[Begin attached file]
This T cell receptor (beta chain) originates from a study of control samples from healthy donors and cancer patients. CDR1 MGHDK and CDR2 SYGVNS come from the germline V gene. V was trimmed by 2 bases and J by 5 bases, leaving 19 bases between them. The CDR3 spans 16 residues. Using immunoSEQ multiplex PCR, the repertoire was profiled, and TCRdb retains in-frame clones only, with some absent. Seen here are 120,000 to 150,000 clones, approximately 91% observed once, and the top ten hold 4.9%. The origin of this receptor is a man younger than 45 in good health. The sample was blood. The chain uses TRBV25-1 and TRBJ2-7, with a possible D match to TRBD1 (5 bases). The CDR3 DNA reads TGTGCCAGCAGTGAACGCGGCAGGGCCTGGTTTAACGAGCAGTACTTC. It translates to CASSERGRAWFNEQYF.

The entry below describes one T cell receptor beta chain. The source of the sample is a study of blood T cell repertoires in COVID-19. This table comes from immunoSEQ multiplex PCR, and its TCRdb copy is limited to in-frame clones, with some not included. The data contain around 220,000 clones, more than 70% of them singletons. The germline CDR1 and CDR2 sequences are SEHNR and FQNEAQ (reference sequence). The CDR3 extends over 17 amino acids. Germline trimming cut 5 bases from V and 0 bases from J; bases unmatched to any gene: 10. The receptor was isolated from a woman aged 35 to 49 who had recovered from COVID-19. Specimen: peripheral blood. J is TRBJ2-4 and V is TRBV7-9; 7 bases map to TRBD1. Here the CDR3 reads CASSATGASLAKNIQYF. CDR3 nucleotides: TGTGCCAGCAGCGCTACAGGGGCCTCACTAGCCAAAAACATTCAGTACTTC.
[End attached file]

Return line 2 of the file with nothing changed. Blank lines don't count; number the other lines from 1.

The entry below describes one T cell receptor beta chain. The source of the sample is a study of blood T cell repertoires in COVID-19. This table comes from immunoSEQ multiplex PCR, and its TCRdb copy is limited to in-frame clones, with some not included. The data contain around 220,000 clones, more than 70% of them singletons. The germline CDR1 and CDR2 sequences are SEHNR and FQNEAQ (reference sequence). The CDR3 extends over 17 amino acids. Germline trimming cut 5 bases from V and 0 bases from J; bases unmatched to any gene: 10. The receptor was isolated from a woman aged 35 to 49 who had recovered from COVID-19. Specimen: peripheral blood. J is TRBJ2-4 and V is TRBV7-9; 7 bases map to TRBD1. Here the CDR3 reads CASSATGASLAKNIQYF. CDR3 nucleotides: TGTGCCAGCAGCGCTACAGGGGCCTCACTAGCCAAAAACATTCAGTACTTC.